This roasted carrots with allspice recipe makes a very simple dish, perfect for a weeknight. The sweetness of carrots with the sour/salty preserved lemon paired very well. I started off with very light olive oil and allowed the carrots to roast. I added the extra-virgin olive oil, garlic, and preserved lemon rind towards the end of the cooking time.

Roasted carrots with allspice are wonderful. The spices and preserved lemon blend nicely with the sweetness of the carrots. This would make a wonderful Thanksgiving side dish. I’d make this again.

Spices are a beautiful thing, especially their ability to transform a simple veggie dish. In this case, the allspice lent an exotic, almost smoky flavor to the carrots while the preserved lemon added yet another layer of complexity. I left the carrots in their rustic, unpeeled state and loved that the big chunks worked perfectly as a side dish to my Moroccan roast chicken (another Leite’s recipe).

Next time, I probably wouldn’t parboil them, as I prefer the crispness that comes with roasting alone. And I also had a hard time getting the minced garlic and zest to stick to the carrots so I may add them while there is plenty of oil in the pan.

First, I was cooking for more than 20 hungry firefighters, so I increased the amount to 10 pounds of carrots and adjusted the other ingredients in corresponding amounts. Sampling the carrots after the allspice was added was a nice bonus for the cook. The aroma of the carrots roasting was very festive.

I diverted from the script slightly by adding the garlic prior to roasting. Again, the aroma was marvelous. I added the preserved lemon as prescribed. I ended up with two full trays of roasted carrots. On one tray, I squeezed less than half of a regular lemon over the top, then tossed the carrots lightly. Both trays were top drawer.

The first quote I heard from one happy diner was, “What’s with the carrots? These are the real deal!” The dish received many other compliments as well and there were no leftovers. They had fantastic flavor and texture, which is not always easy to do.

The recipe was easy to prepare, having few ingredients. At the size recommended in the recipe, I found that the carrots needed 15 minutes of cooking time in the boiling water. I found that after the recommended cooking time in the oven that the carrots were well cooked and tender, but had not browned to a huge extent. The result was a fragrant mix of carrot, lemon, and garlic, in which the garlic did not taste too raw. The allspice lent a subtle spiciness to the dish without being overpowering.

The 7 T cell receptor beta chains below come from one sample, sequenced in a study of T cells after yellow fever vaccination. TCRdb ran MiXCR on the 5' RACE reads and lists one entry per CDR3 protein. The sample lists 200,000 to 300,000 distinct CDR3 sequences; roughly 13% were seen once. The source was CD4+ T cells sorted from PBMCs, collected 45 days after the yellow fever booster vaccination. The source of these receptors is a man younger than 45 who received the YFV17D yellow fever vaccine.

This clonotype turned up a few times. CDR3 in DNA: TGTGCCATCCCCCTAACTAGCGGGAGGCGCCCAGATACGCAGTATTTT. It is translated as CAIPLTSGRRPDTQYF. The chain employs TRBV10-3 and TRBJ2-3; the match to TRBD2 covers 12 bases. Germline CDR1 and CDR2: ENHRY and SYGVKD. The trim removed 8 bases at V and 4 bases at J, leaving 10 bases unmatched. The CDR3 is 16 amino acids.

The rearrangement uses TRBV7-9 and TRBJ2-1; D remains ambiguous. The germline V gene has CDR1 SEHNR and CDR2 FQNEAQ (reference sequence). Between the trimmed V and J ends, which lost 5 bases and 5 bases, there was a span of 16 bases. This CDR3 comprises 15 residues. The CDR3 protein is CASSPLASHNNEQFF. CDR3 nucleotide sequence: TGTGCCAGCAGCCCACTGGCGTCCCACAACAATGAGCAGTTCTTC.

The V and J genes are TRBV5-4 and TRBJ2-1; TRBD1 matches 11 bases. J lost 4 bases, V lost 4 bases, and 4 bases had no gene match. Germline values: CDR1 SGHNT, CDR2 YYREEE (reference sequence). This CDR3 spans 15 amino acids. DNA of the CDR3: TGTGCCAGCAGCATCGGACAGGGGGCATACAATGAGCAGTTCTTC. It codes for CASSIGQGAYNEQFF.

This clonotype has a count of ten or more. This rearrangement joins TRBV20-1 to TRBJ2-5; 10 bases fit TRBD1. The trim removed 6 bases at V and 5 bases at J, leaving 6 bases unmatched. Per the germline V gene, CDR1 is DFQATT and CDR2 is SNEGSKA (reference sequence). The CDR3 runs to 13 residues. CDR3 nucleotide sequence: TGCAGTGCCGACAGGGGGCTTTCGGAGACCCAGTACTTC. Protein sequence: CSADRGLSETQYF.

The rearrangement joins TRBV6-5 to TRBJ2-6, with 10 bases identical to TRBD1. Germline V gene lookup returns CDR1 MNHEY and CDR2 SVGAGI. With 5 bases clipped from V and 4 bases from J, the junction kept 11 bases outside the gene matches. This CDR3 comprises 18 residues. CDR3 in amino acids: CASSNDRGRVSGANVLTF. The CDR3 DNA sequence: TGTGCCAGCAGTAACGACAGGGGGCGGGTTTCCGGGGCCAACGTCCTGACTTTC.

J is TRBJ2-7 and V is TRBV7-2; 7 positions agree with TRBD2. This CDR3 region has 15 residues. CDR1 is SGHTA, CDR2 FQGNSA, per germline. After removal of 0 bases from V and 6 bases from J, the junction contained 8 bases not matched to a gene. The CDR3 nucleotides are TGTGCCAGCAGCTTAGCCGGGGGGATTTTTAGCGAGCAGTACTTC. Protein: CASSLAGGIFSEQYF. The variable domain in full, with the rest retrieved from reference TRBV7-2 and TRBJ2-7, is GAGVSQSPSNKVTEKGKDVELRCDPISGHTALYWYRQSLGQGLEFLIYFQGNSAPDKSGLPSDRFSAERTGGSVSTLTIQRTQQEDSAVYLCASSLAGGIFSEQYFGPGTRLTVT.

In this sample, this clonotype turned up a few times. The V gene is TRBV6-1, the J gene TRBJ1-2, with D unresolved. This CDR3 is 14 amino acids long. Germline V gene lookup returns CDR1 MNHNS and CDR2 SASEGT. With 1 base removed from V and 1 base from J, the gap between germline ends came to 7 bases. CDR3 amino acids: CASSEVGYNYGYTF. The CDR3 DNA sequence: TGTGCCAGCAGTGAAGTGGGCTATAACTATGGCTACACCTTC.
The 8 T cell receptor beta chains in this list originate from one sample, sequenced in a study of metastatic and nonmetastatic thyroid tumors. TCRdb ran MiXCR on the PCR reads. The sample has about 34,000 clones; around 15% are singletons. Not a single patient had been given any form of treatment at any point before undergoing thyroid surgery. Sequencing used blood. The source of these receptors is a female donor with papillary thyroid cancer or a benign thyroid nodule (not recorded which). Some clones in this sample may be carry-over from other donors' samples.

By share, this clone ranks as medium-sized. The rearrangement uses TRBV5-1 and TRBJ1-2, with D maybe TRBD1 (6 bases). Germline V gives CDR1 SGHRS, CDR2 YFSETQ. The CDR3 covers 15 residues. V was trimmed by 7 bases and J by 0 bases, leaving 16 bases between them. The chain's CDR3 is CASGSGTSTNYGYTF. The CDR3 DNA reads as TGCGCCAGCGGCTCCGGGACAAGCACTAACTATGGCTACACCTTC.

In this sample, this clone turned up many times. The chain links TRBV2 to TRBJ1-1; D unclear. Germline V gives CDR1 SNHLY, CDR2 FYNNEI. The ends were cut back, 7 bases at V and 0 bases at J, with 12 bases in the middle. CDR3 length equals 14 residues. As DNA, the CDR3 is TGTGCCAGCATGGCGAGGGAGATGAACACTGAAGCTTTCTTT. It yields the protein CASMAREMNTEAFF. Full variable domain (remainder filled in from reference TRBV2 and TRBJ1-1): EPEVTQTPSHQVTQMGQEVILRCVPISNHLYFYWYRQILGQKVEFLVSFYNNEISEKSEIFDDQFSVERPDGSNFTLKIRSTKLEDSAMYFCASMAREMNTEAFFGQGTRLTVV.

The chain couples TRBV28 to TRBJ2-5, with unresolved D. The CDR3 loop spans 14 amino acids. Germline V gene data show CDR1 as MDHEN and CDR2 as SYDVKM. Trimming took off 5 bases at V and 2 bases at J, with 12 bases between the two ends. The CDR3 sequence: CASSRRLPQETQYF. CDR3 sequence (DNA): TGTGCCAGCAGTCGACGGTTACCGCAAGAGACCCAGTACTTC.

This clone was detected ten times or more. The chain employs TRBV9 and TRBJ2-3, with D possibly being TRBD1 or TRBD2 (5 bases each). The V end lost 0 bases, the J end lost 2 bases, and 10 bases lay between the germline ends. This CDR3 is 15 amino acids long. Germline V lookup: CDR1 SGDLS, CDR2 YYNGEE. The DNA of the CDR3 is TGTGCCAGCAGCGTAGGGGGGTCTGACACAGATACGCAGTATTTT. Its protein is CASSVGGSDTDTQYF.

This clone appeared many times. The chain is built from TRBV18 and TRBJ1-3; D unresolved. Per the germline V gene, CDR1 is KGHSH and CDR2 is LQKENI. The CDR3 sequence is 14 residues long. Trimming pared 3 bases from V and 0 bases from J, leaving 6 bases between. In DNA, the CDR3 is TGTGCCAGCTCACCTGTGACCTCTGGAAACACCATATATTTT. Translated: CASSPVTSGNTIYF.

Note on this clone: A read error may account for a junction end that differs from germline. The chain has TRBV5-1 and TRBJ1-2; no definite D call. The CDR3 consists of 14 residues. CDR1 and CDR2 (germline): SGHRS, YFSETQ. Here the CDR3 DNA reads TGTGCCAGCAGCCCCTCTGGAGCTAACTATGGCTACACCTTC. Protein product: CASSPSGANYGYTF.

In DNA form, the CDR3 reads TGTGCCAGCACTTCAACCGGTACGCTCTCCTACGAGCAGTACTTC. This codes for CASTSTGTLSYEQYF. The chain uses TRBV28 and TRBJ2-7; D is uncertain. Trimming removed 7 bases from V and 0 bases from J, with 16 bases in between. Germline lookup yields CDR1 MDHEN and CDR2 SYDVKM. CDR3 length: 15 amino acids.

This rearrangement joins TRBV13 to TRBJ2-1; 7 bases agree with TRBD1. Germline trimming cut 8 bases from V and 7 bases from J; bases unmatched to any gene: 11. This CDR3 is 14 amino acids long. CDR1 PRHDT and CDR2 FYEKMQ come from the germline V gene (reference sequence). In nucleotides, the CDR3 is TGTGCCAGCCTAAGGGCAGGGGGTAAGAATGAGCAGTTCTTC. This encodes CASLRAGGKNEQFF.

I’m not generally a fan of cooked carrots, and I feel that I’ve found a recipe that improves them significantly. My only criticism was that the three tablespoons of olive oil recommended left the carrots a bit too oily, and so I would recommend tossing the carrots in slightly less oil.

Three pounds of carrots sounds like a lot, but you really do need that much to serve this recipe to as many as six people. The rich citrusy flavor from the lemons really complements the sweetness of the carrots and allspice. The earthy, savory garlic flavor adds a nice contrasting element, but I’d add it (and the preserved lemon) to the pan about 10 minutes before the carrots are done — just to get a wee bit of the edge off the garlic (and to warm the lemon).

My preserved lemons didn’t seem that strong, so I had no problem using closer to the peel of one whole lemon. I used the pulp in a marinade for some lamb we had later. I wonder if adding the allspice nearer to the end, along with the garlic and lemon would heighten its flavor a bit, too?

Originally published December 8, 2011


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  1. 5 stars
    I omitted the allspice and added dried tarragon and a splash or Worcestershire. It turned out wonderfully!

  2. 5 stars
    These were excellent! I made them along with the slow-roasted pork shoulder with stuffed squash for an early Christmas dinner party and they were an absolute hit! Super easy to prep in advance and I liked the preserved lemon surprise at the end. Yum!

    1. Terrific, Amy! So lovely to hear. But we can’t take the credit, that’s due to Lynne Rossetto Kasper. Leave it to her to turn out a terrific, inventive recipe for something as humble as the carrot…